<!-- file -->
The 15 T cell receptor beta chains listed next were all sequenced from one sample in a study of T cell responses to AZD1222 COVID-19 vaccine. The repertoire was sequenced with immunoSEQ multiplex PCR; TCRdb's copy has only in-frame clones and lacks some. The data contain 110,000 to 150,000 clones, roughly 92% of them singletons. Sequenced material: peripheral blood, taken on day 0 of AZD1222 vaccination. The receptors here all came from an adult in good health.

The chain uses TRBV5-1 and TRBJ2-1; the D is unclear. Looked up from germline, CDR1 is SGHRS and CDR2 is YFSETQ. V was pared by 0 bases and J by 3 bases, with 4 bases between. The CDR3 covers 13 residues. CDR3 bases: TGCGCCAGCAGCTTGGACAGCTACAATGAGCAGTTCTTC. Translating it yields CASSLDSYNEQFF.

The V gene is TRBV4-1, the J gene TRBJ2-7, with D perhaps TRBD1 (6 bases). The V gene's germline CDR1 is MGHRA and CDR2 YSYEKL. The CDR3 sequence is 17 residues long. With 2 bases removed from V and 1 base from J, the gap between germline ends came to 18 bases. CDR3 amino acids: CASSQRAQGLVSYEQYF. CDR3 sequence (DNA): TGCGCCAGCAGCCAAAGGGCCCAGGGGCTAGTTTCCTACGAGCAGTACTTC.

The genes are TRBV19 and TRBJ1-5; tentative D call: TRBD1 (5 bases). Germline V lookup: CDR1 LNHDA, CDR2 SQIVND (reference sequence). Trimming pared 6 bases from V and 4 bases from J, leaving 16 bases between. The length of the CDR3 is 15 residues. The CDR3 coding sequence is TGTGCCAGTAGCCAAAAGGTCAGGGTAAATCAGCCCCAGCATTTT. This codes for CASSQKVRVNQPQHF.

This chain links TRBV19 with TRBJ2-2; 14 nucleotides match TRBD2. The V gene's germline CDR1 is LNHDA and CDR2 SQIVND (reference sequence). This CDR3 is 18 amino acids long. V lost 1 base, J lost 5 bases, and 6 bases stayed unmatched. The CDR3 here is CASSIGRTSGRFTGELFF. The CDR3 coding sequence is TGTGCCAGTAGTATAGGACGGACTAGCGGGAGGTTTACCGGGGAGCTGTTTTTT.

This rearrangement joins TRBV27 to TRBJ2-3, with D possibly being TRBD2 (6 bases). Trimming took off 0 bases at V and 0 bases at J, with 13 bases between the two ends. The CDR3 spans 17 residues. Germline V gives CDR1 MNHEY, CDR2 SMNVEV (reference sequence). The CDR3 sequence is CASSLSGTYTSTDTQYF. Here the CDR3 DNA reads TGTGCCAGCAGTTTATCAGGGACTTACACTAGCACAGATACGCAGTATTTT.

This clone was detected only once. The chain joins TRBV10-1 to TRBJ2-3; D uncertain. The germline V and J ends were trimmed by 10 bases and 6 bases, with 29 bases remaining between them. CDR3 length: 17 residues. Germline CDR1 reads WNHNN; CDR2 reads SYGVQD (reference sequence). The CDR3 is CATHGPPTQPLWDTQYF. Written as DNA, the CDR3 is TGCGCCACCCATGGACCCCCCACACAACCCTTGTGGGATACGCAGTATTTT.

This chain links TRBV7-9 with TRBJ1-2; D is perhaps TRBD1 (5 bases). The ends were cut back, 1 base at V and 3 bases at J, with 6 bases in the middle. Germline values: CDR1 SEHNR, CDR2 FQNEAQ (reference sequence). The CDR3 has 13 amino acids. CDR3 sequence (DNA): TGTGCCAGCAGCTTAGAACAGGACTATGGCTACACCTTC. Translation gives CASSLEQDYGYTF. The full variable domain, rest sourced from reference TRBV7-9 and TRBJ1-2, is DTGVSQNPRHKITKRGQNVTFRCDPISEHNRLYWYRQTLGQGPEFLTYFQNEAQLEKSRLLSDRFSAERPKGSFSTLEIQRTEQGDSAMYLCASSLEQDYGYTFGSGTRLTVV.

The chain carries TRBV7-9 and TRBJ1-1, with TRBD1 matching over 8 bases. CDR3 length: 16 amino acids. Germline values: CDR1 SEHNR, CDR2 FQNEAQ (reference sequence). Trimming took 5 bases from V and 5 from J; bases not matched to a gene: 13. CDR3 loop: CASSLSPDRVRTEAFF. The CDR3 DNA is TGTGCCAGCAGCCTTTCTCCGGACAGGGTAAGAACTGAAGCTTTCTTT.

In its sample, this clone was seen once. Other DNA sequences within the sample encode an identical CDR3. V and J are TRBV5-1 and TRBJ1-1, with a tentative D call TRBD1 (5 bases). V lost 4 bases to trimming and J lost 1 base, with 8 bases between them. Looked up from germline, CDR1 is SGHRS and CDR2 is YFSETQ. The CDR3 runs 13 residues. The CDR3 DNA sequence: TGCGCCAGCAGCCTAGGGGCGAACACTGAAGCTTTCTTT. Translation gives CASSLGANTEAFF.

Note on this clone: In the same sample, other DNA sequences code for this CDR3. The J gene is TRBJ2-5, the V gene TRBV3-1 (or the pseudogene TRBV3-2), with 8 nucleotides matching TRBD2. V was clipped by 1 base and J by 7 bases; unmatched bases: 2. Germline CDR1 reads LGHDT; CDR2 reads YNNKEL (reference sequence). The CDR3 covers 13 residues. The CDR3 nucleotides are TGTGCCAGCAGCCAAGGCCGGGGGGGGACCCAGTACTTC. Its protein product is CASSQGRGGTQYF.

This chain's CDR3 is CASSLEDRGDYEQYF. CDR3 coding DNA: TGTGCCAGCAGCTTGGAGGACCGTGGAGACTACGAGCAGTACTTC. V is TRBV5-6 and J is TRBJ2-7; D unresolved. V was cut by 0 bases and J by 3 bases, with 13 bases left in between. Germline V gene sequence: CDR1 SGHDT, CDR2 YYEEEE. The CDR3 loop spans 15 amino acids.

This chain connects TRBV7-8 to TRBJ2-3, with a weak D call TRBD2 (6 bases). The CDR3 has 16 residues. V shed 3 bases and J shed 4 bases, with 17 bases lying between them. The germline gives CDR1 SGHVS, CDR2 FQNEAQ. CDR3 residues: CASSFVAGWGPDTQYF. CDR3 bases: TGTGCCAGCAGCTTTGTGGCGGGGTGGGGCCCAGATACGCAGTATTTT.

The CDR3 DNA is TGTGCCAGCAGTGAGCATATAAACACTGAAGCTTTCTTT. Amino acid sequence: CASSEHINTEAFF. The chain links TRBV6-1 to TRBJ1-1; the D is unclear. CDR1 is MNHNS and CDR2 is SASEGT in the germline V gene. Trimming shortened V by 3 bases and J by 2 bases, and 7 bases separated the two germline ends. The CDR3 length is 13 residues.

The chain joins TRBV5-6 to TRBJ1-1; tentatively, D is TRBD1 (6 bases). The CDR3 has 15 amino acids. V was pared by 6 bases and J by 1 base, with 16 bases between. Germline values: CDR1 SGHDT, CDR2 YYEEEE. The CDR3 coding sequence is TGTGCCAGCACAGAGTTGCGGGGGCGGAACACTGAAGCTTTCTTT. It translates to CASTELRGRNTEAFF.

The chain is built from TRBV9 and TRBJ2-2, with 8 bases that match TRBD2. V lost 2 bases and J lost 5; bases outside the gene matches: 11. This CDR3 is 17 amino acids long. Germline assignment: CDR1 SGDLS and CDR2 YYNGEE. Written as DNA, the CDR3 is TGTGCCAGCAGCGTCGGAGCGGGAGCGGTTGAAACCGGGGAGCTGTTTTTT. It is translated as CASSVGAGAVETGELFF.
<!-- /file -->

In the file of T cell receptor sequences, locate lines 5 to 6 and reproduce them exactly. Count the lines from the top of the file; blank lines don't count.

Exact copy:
This chain links TRBV19 with TRBJ2-2; 14 nucleotides match TRBD2. The V gene's germline CDR1 is LNHDA and CDR2 SQIVND (reference sequence). This CDR3 is 18 amino acids long. V lost 1 base, J lost 5 bases, and 6 bases stayed unmatched. The CDR3 here is CASSIGRTSGRFTGELFF. The CDR3 coding sequence is TGTGCCAGTAGTATAGGACGGACTAGCGGGAGGTTTACCGGGGAGCTGTTTTTT.

This rearrangement joins TRBV27 to TRBJ2-3, with D possibly being TRBD2 (6 bases). Trimming took off 0 bases at V and 0 bases at J, with 13 bases between the two ends. The CDR3 spans 17 residues. Germline V gives CDR1 MNHEY, CDR2 SMNVEV (reference sequence). The CDR3 sequence is CASSLSGTYTSTDTQYF. Here the CDR3 DNA reads TGTGCCAGCAGTTTATCAGGGACTTACACTAGCACAGATACGCAGTATTTT.